Strategy is a term often used and everyone agrees, is incredibly important. In fact, it’s so important many of us have paid “big bucks” to develop a strategy.
I’ve been in roles where we had several weeks of “strategy” meetings, with people flown in from around the country. There were heated discussions and after several months the strategy was completed.Theoretically, things should have moved on from there, but they didn’t.
On reflection, there were several reasons why this process was not successful but all came down to the fact that we hadn’t followed the steps necessary for implementing a strategy. Here are my six main steps to succeeding with a strategy.
Firstly, it is essential to identify the Now State of the firm and associated issues. This is no simple task and often takes significant analysis, insight and involvement from various groups within the organisation.
Unfortunately, many miss this step as senior leaders believe they know what the problems are and go from there. Alternatively, they seek or are provided with limited information and the results are skewed. Again, this affects the entire strategy.
The second step is identifying where the firm wants to be, or the Future State. Simple enough, but it does require careful consideration. You are basically trying to future proof the organisation and set some serious stretch goals.
This requires extensive research, collaboration and courage from the leadership team, because it may mean significant changes in direction, behaviours, culture, resourcing and more.
The third step is the Planning Stage. Initially, you perform a good old-fashioned gap analysis and determine what the distance is from your current to future state. Generally,this is more enthusiastically embraced by those involved, because it is trying to solve the issues previously identified.
They will often feel more comfortable or in control once they are tasked with determining what actions are required to achieve the future state. Communication and collaboration are essential at all stages, but identifying who is doing what and by when, is crucial.
Often when this is completed, there is much celebrating, because the strategy is formed. However, there are two more important steps to be accomplished before popping the champagne.
One of these is the Implementation Stage. This is where you hold people accountable and responsible for the action plans developed previously. This obviously makes people nervous and they’ll often query their plans and try to reinvent steps two and three. It’s vital for the leadership team to manage to the plans and resource accordingly.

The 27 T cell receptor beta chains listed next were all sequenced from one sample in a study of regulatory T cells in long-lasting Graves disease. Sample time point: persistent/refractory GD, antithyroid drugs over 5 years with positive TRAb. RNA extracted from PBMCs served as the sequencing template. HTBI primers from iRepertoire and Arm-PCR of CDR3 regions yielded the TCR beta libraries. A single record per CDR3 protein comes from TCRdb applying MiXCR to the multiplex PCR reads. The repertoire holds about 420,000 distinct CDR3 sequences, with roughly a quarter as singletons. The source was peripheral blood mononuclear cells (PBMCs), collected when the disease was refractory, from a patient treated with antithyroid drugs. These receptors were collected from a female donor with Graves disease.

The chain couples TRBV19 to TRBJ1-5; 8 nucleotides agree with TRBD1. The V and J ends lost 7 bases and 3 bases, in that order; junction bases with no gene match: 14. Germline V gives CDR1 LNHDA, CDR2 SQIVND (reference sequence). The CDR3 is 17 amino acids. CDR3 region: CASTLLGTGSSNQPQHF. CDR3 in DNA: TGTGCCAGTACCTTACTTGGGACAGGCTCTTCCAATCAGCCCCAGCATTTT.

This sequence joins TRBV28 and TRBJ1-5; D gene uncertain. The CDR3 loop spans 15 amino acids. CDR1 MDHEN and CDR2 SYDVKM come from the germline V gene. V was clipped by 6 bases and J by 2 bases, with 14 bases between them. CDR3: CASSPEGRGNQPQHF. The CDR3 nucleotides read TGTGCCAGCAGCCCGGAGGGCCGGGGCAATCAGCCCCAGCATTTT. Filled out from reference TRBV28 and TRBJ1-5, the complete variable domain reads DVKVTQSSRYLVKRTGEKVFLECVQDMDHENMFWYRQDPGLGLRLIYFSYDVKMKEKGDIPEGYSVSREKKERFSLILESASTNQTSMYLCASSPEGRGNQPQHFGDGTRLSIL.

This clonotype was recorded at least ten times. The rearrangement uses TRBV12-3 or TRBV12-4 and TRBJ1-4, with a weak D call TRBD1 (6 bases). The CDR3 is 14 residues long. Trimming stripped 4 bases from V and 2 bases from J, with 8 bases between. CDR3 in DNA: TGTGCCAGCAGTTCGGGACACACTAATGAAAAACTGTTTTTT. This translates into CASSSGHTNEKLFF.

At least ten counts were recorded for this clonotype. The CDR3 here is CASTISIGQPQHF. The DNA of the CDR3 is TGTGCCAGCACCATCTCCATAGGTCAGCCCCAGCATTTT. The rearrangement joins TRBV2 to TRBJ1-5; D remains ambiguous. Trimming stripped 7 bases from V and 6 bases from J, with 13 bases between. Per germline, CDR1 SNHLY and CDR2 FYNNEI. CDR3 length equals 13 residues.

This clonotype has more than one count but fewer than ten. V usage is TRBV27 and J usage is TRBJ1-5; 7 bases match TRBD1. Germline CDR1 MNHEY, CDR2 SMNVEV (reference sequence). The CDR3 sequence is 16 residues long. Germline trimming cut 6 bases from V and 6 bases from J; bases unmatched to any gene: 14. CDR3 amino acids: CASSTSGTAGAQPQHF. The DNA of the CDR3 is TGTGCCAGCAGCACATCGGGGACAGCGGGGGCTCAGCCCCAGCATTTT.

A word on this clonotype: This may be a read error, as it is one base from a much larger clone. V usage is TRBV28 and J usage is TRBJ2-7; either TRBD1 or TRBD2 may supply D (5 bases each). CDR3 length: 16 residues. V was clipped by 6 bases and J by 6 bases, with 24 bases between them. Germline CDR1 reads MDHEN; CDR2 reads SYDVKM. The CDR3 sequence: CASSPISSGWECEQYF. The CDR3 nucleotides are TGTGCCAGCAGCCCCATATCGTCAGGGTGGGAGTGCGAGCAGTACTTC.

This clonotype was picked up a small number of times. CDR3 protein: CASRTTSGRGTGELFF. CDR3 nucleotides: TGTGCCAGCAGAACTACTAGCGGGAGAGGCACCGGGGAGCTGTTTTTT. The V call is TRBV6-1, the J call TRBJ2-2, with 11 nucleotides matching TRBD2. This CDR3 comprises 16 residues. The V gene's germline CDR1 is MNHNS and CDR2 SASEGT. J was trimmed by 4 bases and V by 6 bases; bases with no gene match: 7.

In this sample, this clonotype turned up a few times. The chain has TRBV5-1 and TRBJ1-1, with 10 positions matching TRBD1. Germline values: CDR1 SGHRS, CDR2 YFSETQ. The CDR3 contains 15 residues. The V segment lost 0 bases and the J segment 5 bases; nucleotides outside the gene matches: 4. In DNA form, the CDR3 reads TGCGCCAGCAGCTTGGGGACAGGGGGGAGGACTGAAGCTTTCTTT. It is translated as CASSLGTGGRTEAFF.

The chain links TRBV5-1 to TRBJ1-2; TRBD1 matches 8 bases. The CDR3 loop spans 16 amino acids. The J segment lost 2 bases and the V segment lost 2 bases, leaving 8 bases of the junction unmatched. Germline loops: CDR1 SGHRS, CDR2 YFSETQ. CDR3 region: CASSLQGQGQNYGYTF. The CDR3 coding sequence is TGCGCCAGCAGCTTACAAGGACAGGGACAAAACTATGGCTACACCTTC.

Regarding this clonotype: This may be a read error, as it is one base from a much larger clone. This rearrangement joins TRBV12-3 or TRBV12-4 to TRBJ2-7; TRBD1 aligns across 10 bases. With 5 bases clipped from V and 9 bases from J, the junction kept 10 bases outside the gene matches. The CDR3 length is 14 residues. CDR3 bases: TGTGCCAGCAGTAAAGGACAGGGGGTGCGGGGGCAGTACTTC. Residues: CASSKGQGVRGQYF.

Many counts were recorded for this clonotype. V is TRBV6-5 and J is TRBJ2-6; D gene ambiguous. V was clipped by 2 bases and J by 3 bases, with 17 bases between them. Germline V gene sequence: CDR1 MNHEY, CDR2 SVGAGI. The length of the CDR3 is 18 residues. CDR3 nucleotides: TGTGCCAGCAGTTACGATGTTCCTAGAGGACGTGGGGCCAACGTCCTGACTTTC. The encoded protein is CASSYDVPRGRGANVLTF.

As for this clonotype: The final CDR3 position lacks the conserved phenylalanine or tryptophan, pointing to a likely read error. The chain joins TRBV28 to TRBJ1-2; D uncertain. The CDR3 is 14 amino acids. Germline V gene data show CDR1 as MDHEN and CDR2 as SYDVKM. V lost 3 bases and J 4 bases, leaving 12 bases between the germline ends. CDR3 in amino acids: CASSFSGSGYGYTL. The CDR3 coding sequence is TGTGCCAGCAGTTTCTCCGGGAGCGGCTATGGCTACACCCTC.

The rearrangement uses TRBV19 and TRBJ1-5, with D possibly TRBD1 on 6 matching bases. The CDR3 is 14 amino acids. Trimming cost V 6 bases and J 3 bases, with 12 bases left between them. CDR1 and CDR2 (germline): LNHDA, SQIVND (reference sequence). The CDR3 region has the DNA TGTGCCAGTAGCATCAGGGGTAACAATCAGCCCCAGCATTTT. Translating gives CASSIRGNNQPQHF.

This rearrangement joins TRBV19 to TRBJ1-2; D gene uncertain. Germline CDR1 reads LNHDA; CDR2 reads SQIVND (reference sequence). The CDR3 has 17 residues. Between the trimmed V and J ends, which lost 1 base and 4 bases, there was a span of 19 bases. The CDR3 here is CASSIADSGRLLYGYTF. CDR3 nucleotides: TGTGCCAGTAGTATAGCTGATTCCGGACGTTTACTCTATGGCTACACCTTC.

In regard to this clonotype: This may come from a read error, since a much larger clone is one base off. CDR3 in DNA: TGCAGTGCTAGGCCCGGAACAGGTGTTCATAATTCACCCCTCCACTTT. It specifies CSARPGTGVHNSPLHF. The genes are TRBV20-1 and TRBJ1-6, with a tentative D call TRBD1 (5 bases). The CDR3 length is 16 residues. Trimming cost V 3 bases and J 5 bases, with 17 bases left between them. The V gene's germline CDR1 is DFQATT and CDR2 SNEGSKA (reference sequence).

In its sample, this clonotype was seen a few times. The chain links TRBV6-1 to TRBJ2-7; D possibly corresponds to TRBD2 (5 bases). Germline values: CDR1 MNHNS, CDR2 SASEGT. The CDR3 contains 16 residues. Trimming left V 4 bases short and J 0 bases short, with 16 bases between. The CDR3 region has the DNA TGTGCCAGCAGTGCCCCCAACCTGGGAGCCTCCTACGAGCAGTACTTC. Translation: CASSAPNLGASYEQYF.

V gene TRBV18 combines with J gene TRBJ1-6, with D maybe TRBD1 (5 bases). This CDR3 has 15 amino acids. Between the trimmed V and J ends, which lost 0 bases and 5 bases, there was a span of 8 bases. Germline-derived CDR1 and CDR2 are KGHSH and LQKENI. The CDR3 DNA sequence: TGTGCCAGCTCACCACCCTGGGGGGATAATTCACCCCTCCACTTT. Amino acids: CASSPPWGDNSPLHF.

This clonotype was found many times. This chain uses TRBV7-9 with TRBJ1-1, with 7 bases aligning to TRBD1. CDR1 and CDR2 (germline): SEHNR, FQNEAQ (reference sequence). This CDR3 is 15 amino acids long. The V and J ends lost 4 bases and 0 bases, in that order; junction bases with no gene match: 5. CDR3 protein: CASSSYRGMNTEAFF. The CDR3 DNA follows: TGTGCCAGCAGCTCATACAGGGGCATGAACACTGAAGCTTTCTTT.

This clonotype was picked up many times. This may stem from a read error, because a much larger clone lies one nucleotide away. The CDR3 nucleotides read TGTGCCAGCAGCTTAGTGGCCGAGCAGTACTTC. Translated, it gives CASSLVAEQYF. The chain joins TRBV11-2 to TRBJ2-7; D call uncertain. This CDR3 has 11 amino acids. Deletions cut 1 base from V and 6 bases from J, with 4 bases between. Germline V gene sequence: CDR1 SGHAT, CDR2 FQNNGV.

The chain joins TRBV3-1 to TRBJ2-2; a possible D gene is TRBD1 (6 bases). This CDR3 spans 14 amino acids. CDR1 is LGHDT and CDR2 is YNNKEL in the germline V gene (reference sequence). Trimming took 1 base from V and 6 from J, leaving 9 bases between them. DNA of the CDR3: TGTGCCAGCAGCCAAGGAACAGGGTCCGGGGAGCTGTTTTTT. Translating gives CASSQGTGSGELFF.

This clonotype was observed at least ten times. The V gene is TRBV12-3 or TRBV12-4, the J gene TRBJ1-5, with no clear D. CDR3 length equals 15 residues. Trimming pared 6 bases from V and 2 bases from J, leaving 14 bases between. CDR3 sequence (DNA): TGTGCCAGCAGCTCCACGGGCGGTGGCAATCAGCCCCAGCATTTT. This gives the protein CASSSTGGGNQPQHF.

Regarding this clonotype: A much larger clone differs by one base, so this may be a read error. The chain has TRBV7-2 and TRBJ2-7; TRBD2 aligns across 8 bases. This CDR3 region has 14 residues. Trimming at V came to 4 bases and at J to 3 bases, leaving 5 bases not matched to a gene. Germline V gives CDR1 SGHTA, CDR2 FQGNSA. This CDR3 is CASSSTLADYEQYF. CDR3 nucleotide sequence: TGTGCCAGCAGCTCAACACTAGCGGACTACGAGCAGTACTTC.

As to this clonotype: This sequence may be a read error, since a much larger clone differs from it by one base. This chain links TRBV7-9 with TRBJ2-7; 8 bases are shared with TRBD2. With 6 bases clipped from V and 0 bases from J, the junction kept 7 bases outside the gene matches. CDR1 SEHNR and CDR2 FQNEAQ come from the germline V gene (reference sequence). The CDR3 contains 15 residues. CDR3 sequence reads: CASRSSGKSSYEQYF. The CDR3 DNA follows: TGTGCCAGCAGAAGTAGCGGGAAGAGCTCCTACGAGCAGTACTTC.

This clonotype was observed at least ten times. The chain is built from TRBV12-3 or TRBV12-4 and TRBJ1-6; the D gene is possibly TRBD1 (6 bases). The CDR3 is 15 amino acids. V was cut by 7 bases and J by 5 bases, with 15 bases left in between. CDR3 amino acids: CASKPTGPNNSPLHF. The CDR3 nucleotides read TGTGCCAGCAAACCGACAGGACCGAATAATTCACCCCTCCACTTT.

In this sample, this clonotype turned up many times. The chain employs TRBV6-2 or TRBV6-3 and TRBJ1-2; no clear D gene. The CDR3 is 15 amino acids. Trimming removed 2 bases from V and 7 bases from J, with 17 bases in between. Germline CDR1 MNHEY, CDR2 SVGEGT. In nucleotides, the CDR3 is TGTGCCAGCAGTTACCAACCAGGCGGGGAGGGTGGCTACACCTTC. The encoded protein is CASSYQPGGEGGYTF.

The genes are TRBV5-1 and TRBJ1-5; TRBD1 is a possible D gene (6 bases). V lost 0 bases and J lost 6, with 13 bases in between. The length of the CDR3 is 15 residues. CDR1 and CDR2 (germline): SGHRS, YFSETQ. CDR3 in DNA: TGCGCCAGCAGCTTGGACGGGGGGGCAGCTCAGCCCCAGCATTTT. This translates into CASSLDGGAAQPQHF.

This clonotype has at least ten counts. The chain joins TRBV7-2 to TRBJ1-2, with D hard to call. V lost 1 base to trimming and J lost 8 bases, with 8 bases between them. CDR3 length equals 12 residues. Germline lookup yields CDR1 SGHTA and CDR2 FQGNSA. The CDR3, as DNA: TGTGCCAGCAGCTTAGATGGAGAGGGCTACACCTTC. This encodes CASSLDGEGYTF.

The other step is the Review Stage. The name says it all: This involves reviewing the progress being made. It’s imperative you reflect on the strategy and associated plans and determine if changes are required.
Adjustments are to be expected and will be necessary from lessons learned, but be courageous in making the changes and driving progress. Regular revision is essential, otherwise the strategy will probably never be fully realised.
I said it was a six-step process, so why did I only give you five? Because the overall step with any strategy is Change Management. I’m a passionate believer in people and communication as key to any successful change and implementing a strategy is certainly that.
So communicate, communicate and then communicate some more. Involve your people so they are engaged, empowered and ultimately will be a part of delivering the plans.
I have just taken up a new role and currently working on step four, the implementation phase and change management. Certainly this time I am approaching it a lot differently and using the lessons learned. I am just one of many living the strategy dream.
Fi Slaven is a business strategist and service-orientated transformational executive. She is the general manager for William Buck Victoria, secretary of the Victorian ICT for Women network and director of the Go Girl Go for IT expo. Fi was also recently the recipient of the 2014 iAward’s for National and Victorian ICT Woman of the Year for her contributions to the industry.
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